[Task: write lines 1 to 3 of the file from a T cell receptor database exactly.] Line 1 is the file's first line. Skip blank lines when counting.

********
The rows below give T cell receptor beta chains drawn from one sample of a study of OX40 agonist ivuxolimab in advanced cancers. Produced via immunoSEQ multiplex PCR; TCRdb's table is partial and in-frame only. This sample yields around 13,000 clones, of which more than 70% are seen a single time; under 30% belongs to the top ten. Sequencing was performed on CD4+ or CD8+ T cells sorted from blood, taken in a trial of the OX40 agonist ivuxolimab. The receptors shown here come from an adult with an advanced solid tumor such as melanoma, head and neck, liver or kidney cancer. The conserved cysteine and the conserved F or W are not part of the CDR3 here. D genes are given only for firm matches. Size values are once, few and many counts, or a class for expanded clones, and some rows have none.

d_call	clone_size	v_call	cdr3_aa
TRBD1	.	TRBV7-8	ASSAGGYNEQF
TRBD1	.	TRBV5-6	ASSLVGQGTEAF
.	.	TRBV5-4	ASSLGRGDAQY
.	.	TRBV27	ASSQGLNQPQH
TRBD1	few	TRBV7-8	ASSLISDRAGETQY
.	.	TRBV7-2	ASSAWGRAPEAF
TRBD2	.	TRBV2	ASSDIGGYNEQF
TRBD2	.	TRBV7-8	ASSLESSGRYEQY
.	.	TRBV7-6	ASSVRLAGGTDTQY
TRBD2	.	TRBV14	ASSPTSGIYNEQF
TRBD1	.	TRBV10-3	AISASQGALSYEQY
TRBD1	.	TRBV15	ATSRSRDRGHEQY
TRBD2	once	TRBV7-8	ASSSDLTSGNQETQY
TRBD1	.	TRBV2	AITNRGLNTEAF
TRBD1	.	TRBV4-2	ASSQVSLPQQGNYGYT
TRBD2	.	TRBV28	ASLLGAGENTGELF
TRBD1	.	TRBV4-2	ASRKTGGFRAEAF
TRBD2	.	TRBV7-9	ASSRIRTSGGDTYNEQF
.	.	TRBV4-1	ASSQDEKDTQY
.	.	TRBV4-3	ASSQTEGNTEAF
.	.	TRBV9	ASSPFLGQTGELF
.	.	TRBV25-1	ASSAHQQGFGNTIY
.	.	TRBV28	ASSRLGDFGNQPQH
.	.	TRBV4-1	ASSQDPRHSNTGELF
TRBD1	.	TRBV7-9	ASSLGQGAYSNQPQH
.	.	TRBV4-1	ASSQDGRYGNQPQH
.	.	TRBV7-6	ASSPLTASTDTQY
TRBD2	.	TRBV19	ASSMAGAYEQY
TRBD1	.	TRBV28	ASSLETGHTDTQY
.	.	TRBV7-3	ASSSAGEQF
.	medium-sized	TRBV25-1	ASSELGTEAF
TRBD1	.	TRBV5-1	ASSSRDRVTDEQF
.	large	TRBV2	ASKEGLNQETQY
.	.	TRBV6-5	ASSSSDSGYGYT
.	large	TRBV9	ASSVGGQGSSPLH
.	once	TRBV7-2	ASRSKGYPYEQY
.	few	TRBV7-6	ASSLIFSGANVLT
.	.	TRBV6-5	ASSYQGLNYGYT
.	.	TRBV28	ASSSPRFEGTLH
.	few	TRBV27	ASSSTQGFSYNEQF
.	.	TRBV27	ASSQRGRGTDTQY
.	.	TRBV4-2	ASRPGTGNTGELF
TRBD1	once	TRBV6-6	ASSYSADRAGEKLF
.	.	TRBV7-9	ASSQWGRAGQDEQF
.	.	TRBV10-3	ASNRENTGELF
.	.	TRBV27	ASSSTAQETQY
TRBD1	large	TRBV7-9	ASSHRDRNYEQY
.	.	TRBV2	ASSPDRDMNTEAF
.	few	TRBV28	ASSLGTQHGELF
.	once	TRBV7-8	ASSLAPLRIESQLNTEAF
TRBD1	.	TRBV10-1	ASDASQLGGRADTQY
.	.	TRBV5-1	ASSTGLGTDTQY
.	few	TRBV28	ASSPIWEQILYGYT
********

The rows below give T cell receptor beta chains drawn from one sample of a study of OX40 agonist ivuxolimab in advanced cancers. Produced via immunoSEQ multiplex PCR; TCRdb's table is partial and in-frame only. This sample yields around 13,000 clones, of which more than 70% are seen a single time; under 30% belongs to the top ten. Sequencing was performed on CD4+ or CD8+ T cells sorted from blood, taken in a trial of the OX40 agonist ivuxolimab. The receptors shown here come from an adult with an advanced solid tumor such as melanoma, head and neck, liver or kidney cancer. The conserved cysteine and the conserved F or W are not part of the CDR3 here. D genes are given only for firm matches. Size values are once, few and many counts, or a class for expanded clones, and some rows have none.

d_call	clone_size	v_call	cdr3_aa
TRBD1	.	TRBV7-8	ASSAGGYNEQF